Saturday, August 25, 2007

The joy of maps

I am a map-nerd. But please don’t get carried away with my admission. The male nerd gamut – sport, cars, computers, trains, sci-fi, DIY etc – otherwise leaves me cold. So the torque of a passing locomotive exactly matches that of your home-made coffee-table, crossed with a Holden alternator, and multiplied by Bradman’s batting average? Get. Me. Out. Of. Here.

Map-nerdery is a better sort of nerdery than any of the others, IMO. It is definitely useful when travelling – who needs Lonely Planet’s track-beaten and overweight guidebooks (yet another 70s’ boomer relic overstaying its welcome), when a single thin map contains most of what you need to know? I love a good contour and gradient – otherwise known as a view. Urban high ground is, surprisingly enough, generally more expensive. Where you have a tantalising choice of routes, the most indirect one will usually be the most scenic – but if in doubt, always follow a ridge.

The map-nerd’s holy grail is not, however, some distant and exotic place. One only ever goes, physically or in an armchair sense, somewhere that’s been mapped, remember – and that’s pretty much everywhere. Rather, the joy of maps is in discovering something one had previously overlooked in one’s own backyard.

I have made two such discoveries in recent months, although neither through actual map-gleaning. Both came from the writings of Nicolas Rothwell, who seems to be a specialist in finding improbable and numinous corners of Australia, and in telling the compelling human stories of these corners. As a map-nerd, I am naturally primarily interested in the geographic angle, so I should stress that Rothwell is not himself also an apparent map-nerd, but rather a people-nerd – if not a nerd’s nerd (which is a high compliment).

Here’s Rothwell in yesterday’s Oz, writing an extended obituary (aka prose elegy?) for rock-art ratbag Grahame Walsh:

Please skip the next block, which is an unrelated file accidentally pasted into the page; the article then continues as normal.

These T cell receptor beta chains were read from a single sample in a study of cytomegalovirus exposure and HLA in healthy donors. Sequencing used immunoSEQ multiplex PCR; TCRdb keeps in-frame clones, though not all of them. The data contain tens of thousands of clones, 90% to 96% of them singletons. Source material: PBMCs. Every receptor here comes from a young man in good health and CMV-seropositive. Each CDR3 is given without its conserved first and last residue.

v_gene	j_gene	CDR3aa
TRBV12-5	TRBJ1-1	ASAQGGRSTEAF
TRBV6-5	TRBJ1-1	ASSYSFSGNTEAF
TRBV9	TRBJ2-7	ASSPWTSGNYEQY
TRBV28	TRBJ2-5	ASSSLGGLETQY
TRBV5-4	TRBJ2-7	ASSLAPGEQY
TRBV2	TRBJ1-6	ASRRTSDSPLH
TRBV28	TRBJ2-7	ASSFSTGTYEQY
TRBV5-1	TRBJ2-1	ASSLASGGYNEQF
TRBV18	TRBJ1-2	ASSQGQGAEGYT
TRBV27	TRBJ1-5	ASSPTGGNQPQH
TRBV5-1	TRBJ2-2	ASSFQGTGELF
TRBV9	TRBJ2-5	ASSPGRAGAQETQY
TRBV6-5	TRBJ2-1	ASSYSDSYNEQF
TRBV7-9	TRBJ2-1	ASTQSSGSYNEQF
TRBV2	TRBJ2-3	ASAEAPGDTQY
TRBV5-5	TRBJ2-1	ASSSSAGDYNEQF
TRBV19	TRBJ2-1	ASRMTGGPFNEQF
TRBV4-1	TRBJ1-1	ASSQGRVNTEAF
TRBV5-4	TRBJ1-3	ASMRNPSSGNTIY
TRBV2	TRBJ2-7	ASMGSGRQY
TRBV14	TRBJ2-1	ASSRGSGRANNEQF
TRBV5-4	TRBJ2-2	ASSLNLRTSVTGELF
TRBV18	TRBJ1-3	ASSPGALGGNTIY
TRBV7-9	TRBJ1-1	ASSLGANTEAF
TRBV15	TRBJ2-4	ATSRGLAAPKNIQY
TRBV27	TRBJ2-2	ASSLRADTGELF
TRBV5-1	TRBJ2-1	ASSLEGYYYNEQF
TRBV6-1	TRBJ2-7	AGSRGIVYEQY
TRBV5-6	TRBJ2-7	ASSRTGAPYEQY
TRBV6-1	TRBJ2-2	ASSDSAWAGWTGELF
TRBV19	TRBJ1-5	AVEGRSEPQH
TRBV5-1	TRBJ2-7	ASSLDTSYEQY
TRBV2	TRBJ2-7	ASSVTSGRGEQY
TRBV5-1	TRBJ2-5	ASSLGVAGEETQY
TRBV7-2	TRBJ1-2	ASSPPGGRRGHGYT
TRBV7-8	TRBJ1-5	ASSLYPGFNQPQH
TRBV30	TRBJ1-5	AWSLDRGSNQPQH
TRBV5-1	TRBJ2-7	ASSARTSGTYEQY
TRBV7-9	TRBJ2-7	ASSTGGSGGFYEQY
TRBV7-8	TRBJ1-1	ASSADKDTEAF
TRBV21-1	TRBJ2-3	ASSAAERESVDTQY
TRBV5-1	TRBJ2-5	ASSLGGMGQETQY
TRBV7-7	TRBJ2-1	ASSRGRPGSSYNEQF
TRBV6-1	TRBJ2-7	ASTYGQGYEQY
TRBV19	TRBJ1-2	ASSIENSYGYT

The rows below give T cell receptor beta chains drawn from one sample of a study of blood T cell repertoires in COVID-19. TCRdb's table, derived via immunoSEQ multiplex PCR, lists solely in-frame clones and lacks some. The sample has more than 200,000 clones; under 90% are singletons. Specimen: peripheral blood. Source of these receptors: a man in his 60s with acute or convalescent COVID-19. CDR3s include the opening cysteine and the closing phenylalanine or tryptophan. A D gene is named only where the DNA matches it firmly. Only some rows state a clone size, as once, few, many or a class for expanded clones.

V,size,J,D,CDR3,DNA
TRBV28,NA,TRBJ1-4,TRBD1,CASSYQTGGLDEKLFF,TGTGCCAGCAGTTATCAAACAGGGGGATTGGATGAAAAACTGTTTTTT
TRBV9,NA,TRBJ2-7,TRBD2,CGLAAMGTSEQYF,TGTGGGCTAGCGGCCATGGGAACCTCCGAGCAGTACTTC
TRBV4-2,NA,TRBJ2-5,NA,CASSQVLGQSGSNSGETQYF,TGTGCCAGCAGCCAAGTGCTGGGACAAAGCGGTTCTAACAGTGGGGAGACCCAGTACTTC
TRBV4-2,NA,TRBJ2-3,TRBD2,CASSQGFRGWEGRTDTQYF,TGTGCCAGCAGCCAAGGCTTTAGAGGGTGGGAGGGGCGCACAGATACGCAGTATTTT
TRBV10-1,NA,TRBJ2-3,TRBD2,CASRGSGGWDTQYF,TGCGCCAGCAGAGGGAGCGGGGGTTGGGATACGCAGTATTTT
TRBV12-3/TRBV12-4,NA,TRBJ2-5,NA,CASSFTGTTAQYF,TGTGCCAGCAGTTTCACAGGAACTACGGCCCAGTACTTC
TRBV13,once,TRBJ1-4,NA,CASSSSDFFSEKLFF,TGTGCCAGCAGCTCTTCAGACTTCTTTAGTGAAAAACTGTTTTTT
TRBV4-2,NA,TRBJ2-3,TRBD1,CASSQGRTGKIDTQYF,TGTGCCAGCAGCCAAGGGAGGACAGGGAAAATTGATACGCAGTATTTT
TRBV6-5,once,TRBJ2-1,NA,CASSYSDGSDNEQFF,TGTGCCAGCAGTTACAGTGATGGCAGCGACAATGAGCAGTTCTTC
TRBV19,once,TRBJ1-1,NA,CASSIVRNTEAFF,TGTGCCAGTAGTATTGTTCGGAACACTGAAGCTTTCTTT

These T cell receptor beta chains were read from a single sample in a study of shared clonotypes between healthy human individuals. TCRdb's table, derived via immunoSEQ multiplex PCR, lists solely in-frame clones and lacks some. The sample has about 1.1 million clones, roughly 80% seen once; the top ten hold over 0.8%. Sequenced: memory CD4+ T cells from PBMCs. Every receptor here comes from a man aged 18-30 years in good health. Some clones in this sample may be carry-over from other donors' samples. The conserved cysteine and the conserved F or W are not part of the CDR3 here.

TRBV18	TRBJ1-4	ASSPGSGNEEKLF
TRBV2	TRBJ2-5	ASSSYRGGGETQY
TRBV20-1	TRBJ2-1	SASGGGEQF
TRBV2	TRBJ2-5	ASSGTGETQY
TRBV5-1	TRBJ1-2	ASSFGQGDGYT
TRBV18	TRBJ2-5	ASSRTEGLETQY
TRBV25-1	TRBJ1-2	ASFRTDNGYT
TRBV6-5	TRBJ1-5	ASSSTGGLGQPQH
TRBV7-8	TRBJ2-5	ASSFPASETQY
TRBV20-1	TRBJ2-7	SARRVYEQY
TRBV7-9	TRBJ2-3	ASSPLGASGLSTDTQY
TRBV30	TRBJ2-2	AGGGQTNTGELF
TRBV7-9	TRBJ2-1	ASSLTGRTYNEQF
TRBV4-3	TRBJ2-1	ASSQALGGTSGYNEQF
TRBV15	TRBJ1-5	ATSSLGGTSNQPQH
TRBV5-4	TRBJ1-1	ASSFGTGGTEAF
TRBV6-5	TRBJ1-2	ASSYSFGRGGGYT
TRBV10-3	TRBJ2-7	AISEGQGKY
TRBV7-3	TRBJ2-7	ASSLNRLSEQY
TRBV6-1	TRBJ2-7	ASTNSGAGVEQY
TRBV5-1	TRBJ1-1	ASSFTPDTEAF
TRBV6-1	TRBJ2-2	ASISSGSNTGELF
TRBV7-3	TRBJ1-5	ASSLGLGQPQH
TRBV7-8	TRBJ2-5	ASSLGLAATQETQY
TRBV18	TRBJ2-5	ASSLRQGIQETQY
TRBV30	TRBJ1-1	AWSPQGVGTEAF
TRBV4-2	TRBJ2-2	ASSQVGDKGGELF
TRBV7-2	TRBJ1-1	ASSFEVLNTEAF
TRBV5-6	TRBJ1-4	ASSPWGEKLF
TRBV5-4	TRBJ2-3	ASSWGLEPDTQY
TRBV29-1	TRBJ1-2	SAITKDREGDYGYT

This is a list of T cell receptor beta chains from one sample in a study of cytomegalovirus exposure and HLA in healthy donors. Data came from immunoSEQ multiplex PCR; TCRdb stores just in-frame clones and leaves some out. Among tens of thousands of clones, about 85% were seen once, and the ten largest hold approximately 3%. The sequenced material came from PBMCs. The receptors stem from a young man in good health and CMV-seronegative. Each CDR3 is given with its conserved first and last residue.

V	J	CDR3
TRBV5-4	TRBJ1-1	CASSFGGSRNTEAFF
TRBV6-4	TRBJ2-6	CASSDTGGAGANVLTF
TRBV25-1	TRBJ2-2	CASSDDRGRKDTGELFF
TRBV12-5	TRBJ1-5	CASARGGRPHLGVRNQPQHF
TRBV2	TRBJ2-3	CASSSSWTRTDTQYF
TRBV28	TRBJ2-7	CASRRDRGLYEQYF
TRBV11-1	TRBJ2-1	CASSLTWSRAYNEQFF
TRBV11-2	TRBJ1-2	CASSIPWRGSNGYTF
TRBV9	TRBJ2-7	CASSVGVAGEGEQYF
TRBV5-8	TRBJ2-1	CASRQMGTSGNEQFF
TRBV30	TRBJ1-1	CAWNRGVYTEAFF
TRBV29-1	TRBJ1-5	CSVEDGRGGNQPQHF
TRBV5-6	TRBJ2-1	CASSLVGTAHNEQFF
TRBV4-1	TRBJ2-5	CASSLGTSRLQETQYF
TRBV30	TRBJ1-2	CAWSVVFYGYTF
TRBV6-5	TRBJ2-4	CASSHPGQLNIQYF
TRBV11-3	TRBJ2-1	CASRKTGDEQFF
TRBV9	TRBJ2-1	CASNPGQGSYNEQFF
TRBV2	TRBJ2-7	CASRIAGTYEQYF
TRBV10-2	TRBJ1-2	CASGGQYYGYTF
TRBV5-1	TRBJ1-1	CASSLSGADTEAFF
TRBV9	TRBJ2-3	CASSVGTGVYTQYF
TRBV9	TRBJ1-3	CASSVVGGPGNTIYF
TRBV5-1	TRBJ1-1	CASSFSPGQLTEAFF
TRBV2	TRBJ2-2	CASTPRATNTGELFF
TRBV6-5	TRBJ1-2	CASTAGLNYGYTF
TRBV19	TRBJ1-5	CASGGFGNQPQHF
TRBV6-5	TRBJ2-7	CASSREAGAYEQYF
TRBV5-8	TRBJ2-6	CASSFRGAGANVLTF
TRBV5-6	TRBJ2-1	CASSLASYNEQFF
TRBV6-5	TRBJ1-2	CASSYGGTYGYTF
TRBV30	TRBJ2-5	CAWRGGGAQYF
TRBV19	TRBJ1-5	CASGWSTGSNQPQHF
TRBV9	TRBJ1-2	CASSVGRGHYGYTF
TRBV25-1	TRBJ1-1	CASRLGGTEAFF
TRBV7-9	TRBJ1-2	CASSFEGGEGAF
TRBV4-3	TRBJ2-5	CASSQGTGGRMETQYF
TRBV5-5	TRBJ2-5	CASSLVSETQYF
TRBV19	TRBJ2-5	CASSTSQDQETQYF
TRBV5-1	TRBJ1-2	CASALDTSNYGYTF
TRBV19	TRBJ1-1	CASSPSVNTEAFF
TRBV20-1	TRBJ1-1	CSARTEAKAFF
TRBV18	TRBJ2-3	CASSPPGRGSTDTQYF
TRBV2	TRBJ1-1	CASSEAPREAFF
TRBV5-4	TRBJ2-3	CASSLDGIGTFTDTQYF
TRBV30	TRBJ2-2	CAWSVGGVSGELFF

His last wish was to visit tiny, distant Browse Island, in the Indian Ocean, about 200km from the Kimberley coast: the island of mortality in the Wandjina tradition, the place to which the soul flees on death, only to be shocked by the cold water and cast back to land as a rock painting. A helicopter conveyed him there and he duly found it rich in ancient stone arrangements”.

Sure enough, my Reader’s Digest Complete Atlas of Australia (1968) records Browse Island, due north of Derby, and about half-way between Derby (and Broome) and the Indonesian island of Roti.

Browse Island’s geographic significance is probably something only a map-nerd would get, so bear with me. Other than Ashmore Reef and neighbouring Cartier Island, which are part of Indonesia in all senses but legal sovereignty, Browse Island is the only stepping zone, or interim land, between the closely-settled parts of Indonesia (which come nearest to Australia at Roti) and the Australian (Kimberley) mainland, including for present purposes, the large number of islands just off the Kimberley coast. Browse Island is appropriately enough a transit-stop for the dead – it uniquely has a geographic foot in both Asia and Australia, and despite or because of this, it is little-visited, or even known (if a middle-aged map-nerd has never heard of it, that’s obscure).

The other striking place Rothwell has recently written up is what my Complete Atlas of Australia records as Ryan Buttes, in the east Gibson Desert, 700 km due west of Alice Springs:

Deep in* the Hickey Hills, a plateau of dune and mesa north-east of the Gibson Desert Nature Reserve, a pair of ridges twist round to create an enclosed valley system, bisected by a deep trap-rock channel”.

- Another Country (2007) Black Inc p 272

Wow – a painted desert, a la the US-southwest, combined with some improbable kind of gorge. Map-nerds can gorge on gorges – but that’s nothing compared to finding out that Australia has it own mesa and buttes landscape.

Rothwell goes on to describe a location apparently in the vicinity of Ryan Buttes and Hickey Hills as a “kind of terminus for the Western Desert’s most potent ancestral tracks” and a “Grand Central of the sand-dunes”. (Another Country p 280)

All aboard the night-train! (Some things transcend maps, even for a map-nerd, once you're in the general area.)

* "Deep in" is a poetic, but most un-map-nerdy, phrase (unless you're literally referring to going underground). The expression one would use after perusing the Reader’s Digest Complete Atlas of Australia (1968) is that Ryan Buttes are "just north of" the Hickey Hills.

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